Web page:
So, what happens if we create another great rush into home ownership, but for people who can't afford their homes or another part of the economy, unemployment, as you just mentioned, continues to rise, then we're going to have even more foreclosures. What we need to do, work through the excess inventory and that's going to take time.

So, that's the only answer in this particular case and that's why, I think, it was forgotten originally is that no one really has an answer for how to you prevent people from losing their homes. You keep them in, then the bank doesn't get their money.

WILLIS: Right. Eamon, Jeanne, Hilary, thanks so much for being with us, today.

JAVERS: Thanks.

WILLIS: The crisis in housing started a chain reaction in the economy and led us to the troubles we're seeing today. The housing crisis continues, Foreclosures, homes sitting on the market, adequate housing out of reach for many Americans.

I sat down with the new Secretary of Housing and Urban Development Shaun Donovan, to find out how he plans to fix the problem.


WILLIS: Mr. Secretary, in your confirmation hearing you talked about housing as the foundation for American families, American businesses, and, of course, we know that foundation is crumbling. What will you do to help people in this situation?

SHAUN DONOVAN, SECY., HOUSING AND URBAN DEV.: Well, let me say, there are really four things that we have to do. First and foremost, this crisis started as mortgage crisis, but what is really driving the foreclosure crisis right now is that people are losing their jobs and so job No. 1, is to pass a recovery bill that will add three to four million jobs in this country. That's first.

Second, we have to limit the number of foreclosures. As the president has said, we will have a comprehensive, aggressive plan to limit foreclosures announced in the coming weeks.

Third, we have to make sure that the foreclosures that actually happen don't have a devastating impact on families and on communities. And then, finally, we've got to put a bottom on housing prices and begin to help the market turn back upwards.

WILLIS: Let's talk about the stimulus plan, the original stimulus plan put out by the president. It really includes no thorough going measures for housing and housing, of course, was the epicenter of the current economic crisis, it really started the crisis. Why is there nothing for housing in that list of suggestions for turning around the economy?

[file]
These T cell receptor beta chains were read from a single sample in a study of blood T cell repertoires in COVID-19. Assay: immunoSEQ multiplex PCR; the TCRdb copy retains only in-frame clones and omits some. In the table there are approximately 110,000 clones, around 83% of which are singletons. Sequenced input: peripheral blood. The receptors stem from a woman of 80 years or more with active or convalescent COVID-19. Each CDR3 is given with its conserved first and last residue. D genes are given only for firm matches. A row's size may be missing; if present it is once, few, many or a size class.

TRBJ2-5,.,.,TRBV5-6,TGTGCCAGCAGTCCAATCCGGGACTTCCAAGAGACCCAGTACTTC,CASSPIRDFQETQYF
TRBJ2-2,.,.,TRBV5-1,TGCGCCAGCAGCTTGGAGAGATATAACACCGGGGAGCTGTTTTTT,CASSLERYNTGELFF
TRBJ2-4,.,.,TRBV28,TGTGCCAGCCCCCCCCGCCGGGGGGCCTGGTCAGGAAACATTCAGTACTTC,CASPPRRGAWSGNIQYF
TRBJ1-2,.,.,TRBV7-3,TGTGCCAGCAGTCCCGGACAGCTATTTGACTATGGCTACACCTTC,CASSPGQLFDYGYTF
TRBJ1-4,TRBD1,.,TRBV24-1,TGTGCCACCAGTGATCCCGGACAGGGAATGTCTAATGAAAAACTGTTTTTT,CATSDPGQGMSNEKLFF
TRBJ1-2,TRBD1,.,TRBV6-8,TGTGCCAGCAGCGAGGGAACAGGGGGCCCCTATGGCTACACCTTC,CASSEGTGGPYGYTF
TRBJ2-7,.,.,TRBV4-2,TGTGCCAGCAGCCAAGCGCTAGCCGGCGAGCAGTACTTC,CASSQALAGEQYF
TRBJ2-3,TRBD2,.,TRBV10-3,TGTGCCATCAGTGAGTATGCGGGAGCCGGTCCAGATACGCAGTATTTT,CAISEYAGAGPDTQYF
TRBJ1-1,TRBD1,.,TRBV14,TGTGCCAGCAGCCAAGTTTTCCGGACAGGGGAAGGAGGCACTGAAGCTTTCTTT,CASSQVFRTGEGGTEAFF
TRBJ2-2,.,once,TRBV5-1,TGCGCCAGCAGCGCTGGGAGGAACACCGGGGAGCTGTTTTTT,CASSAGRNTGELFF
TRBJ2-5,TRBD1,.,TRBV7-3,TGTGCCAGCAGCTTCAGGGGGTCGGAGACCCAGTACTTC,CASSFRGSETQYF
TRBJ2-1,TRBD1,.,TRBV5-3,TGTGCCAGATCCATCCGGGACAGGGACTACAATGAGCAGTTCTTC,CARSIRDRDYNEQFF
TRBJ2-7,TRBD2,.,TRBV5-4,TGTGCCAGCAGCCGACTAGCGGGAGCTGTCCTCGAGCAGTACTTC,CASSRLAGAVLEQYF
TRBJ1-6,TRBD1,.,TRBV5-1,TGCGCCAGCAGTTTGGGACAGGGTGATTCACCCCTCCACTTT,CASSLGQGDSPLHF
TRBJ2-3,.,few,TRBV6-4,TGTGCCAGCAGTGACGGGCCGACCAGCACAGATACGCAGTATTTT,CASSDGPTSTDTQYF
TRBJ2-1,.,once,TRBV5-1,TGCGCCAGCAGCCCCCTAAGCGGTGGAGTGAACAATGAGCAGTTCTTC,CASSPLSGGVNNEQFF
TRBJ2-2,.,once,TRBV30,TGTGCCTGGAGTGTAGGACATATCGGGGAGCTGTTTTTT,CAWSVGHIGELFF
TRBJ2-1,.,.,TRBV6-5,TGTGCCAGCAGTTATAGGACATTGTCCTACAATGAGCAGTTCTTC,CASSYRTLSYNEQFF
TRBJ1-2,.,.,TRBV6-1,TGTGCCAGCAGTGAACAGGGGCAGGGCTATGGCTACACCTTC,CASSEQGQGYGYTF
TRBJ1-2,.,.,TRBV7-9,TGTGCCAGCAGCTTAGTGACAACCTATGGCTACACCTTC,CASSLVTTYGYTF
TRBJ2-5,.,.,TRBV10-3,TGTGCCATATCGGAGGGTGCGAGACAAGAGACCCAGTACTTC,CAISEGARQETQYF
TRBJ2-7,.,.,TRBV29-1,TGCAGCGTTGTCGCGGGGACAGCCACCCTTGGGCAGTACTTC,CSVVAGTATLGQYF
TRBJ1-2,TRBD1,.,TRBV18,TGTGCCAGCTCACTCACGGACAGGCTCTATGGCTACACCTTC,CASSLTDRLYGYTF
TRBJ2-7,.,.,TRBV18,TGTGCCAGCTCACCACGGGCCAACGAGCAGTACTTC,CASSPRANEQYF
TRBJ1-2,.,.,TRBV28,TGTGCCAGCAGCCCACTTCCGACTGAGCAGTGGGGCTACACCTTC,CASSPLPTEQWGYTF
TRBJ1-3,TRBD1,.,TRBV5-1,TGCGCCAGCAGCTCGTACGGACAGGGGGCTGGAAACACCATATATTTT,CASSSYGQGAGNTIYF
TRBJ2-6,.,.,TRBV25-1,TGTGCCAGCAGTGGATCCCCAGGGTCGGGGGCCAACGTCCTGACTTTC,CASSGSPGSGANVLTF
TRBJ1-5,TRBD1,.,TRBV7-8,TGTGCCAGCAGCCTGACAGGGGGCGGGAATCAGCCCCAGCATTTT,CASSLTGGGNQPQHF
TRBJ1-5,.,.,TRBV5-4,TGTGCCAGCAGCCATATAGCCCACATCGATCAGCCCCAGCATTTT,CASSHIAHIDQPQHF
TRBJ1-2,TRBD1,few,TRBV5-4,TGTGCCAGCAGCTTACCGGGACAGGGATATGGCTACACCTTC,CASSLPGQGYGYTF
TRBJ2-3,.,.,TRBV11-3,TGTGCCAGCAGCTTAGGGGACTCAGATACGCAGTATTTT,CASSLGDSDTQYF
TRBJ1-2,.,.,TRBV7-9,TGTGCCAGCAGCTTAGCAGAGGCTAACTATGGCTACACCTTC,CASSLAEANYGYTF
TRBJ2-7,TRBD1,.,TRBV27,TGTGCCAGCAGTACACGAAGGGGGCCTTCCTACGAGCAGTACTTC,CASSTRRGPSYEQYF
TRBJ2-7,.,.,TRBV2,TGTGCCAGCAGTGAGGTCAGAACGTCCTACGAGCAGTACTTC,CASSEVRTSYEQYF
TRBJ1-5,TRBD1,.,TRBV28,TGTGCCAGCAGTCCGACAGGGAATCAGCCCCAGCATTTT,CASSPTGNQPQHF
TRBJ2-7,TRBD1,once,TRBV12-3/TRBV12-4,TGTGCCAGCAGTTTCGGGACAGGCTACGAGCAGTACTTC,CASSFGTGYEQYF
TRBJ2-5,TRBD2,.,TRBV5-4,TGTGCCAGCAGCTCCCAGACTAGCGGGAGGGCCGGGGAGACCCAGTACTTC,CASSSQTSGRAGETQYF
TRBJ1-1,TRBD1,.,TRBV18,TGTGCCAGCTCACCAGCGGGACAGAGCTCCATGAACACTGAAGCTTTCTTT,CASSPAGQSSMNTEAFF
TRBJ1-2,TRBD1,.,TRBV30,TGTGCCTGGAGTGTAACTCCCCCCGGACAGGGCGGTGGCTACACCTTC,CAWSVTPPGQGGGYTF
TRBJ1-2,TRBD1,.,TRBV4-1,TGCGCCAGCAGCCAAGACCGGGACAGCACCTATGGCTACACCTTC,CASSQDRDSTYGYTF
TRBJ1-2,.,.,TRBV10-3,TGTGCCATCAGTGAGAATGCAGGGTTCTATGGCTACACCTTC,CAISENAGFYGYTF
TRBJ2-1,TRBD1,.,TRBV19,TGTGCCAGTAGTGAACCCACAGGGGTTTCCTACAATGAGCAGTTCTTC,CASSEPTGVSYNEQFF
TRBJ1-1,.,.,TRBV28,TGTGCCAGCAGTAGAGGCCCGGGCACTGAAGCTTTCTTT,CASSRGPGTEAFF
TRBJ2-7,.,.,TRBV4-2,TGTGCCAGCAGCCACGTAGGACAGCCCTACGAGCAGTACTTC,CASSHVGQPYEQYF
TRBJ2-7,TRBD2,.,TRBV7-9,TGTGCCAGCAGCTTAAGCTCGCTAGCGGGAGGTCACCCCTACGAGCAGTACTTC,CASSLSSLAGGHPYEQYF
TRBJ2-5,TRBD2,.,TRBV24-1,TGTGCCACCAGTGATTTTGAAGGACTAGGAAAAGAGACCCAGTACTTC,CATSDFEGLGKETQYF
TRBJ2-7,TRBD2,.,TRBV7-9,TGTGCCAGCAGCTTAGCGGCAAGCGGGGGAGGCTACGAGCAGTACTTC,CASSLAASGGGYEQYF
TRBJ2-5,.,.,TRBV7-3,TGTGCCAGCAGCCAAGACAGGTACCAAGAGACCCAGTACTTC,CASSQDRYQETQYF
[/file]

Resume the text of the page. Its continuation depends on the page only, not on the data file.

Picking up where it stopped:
DONOVAN: Well, as I mentioned earlier, there are a series of pieces in the recovery bill that go right to housing. To all those elements that I talked about, there are pieces that help to limit foreclosures, there are pieces that help to limit the impact of foreclosures on families and on communities, there are comprehensive pieces in the recovery bill.

Also, remember that we have other tools at our disposal as well that will compliment that strategy. The president's made a commitment of a substantial set of resources from the TARP that will also go limit foreclosures. And also, remember that using macroeconomic policy, we now have the lowest mortgage rates in this country since the 1960s, so we have a broad set of tools including the recovery bill that can help to do all of the pieces that I talked about.

WILLIS: These programs are all admirable, but how do they go to it private American homeowner who is worried about holding on in their homes and still don't see the connection between the programs you're describing and this American homeowner's plight? DONOVAN: The key effort at limiting foreclosures will be using a significant amount, tens of billions are dollars, of TARP money to be able to accelerate, dramatically, modifications of mortgages. And what we are working on is a plan to create a set of incentives, assistance, to do that, while at the same time making sure that we have the tools that will ensure that lenders do it, through a range of options.

WILLIS: Such as possibly, and this has been discussed in many places and I think some programs already do this, the government stands behind these loans. Essentially, if they fail, the government pays and I think that's what happened at the FDIC?

DONOVAN: Sheila Bair has been a real leader on this issue, has developed the program through IndyMac at FDIC that uses a range of tools, but particularly the guarantees, that's something that we're looking very closely at and there are many different aspects of the plan that we think really work well and I think what you'll see is that that is a model for the kind of efforts that we're looking at.


WILLIS: Everybody is on a budget these days, but which corners should be you cutting and where can you get the most bang for your buck? We've got tips to help you economize your life.